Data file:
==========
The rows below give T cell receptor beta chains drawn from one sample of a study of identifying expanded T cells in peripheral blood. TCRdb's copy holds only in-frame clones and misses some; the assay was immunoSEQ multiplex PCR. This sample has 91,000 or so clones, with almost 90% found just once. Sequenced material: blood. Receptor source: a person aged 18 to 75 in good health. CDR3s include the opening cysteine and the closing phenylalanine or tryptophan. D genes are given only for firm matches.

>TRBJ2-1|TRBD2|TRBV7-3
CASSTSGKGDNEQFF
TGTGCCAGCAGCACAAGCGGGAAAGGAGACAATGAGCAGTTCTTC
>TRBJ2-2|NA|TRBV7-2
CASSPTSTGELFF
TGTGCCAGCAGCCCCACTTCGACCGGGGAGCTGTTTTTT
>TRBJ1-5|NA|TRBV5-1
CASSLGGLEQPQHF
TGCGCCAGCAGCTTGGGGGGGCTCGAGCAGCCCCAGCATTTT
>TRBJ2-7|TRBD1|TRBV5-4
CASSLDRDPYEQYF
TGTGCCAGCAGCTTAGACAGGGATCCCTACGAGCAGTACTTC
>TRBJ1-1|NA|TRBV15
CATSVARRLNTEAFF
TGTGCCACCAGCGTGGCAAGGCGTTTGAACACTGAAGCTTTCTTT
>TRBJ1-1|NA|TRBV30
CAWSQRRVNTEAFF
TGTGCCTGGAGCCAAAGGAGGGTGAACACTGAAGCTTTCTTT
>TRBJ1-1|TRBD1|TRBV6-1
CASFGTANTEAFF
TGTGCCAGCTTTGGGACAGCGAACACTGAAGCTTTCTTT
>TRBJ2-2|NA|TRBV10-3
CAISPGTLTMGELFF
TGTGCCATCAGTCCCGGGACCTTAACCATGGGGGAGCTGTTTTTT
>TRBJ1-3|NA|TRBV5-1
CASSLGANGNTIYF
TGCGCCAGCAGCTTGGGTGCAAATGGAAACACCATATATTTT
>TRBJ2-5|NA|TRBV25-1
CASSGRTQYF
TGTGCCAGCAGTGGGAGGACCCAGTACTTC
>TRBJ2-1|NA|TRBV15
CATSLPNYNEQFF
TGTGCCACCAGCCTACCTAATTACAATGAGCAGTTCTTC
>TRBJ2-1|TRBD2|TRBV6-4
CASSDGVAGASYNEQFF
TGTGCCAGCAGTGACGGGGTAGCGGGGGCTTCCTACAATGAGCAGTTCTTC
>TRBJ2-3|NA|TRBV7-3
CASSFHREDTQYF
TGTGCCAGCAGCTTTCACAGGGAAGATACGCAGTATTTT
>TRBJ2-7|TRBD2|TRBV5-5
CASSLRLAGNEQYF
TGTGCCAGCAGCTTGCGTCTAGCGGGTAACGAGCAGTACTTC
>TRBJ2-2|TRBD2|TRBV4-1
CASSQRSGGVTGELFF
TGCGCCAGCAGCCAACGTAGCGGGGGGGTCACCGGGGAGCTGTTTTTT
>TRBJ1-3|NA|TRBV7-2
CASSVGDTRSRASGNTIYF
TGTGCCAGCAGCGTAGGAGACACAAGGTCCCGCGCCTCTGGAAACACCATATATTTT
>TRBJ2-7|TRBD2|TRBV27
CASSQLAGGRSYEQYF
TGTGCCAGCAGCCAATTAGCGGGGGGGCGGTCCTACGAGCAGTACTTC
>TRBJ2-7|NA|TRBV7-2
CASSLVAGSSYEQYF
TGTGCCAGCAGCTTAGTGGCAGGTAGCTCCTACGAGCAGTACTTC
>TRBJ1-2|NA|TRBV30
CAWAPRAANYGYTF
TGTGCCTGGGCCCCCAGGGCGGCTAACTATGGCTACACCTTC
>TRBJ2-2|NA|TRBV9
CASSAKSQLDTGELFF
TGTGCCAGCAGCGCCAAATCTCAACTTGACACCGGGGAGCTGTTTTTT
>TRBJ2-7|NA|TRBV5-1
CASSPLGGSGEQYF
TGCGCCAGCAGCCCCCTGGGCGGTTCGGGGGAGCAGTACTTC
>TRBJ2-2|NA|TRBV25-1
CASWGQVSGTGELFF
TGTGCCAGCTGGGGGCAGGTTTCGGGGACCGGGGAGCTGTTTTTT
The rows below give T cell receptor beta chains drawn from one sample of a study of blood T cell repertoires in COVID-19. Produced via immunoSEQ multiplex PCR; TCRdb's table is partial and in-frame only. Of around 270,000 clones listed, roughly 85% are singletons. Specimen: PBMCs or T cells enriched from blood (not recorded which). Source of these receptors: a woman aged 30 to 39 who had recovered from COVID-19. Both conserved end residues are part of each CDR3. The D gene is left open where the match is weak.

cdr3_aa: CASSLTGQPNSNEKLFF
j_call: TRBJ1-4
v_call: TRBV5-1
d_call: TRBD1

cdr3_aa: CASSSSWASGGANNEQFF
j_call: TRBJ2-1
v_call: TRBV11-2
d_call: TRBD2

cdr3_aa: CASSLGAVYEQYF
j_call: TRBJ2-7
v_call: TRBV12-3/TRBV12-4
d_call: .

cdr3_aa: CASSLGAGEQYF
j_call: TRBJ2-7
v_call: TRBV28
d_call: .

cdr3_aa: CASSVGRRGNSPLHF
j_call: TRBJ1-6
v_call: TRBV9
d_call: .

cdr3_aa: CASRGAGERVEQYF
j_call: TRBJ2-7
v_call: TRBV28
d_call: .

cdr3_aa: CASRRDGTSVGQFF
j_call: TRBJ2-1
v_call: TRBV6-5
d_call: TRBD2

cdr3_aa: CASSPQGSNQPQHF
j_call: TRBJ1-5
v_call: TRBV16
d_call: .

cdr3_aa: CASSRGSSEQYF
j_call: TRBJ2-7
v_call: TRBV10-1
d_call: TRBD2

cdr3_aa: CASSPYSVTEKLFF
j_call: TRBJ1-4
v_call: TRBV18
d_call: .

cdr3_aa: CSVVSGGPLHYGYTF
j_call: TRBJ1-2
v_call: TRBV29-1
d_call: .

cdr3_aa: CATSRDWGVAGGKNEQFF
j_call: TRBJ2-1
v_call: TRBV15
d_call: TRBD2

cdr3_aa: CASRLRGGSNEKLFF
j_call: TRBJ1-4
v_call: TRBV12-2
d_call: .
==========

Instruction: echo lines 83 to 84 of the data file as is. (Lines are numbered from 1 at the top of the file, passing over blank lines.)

v_call: TRBV28
d_call: .